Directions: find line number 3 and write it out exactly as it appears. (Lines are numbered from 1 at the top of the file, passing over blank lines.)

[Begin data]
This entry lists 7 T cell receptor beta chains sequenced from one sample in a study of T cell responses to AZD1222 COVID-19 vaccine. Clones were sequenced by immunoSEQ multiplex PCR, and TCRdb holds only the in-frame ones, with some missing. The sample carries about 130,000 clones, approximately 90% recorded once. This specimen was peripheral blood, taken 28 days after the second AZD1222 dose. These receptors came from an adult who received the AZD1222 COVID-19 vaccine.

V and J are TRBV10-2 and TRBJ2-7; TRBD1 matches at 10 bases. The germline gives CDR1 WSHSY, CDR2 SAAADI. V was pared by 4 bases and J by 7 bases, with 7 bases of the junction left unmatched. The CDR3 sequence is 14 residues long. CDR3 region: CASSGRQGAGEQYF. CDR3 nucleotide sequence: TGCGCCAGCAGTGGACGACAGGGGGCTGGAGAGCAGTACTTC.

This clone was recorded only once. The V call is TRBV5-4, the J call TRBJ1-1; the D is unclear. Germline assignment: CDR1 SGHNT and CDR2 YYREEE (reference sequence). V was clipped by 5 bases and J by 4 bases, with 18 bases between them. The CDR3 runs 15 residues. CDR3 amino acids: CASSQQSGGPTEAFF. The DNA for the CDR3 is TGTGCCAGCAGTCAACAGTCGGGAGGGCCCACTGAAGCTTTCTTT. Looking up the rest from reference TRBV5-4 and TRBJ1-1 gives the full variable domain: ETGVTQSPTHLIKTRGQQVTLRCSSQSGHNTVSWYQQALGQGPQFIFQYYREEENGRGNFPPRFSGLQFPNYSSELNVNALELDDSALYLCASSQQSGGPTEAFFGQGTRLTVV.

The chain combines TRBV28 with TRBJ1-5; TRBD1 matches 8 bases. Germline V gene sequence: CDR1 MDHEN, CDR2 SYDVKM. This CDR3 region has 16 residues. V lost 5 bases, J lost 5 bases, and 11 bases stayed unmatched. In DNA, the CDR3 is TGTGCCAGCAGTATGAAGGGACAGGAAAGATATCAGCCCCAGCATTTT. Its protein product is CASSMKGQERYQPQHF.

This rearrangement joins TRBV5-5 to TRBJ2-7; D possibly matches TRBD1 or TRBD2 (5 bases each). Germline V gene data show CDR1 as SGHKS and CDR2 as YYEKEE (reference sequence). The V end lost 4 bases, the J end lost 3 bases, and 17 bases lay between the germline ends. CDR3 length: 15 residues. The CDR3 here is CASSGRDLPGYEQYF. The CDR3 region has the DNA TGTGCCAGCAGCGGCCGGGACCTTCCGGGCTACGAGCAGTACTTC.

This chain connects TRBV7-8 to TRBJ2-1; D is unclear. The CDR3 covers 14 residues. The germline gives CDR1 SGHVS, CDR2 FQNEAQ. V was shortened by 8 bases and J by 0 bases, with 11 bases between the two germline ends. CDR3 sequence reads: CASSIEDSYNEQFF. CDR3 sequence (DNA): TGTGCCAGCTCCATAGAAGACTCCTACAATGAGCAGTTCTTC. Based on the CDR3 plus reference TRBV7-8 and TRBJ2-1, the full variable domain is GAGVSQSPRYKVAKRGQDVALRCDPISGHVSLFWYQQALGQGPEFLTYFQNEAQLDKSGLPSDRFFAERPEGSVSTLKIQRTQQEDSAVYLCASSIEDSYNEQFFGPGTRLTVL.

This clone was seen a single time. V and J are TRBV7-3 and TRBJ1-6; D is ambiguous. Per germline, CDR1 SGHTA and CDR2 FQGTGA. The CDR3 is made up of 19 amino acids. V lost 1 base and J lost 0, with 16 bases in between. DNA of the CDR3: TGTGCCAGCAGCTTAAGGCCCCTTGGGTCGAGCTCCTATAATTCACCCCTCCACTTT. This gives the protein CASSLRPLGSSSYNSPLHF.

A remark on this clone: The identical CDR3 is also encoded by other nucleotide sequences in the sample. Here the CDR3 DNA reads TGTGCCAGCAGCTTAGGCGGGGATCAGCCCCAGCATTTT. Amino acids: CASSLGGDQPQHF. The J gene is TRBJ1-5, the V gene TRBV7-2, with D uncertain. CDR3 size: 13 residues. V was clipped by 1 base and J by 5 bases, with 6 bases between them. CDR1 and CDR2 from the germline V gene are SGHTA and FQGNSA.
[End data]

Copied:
This clone was recorded only once. The V call is TRBV5-4, the J call TRBJ1-1; the D is unclear. Germline assignment: CDR1 SGHNT and CDR2 YYREEE (reference sequence). V was clipped by 5 bases and J by 4 bases, with 18 bases between them. The CDR3 runs 15 residues. CDR3 amino acids: CASSQQSGGPTEAFF. The DNA for the CDR3 is TGTGCCAGCAGTCAACAGTCGGGAGGGCCCACTGAAGCTTTCTTT. Looking up the rest from reference TRBV5-4 and TRBJ1-1 gives the full variable domain: ETGVTQSPTHLIKTRGQQVTLRCSSQSGHNTVSWYQQALGQGPQFIFQYYREEENGRGNFPPRFSGLQFPNYSSELNVNALELDDSALYLCASSQQSGGPTEAFFGQGTRLTVV.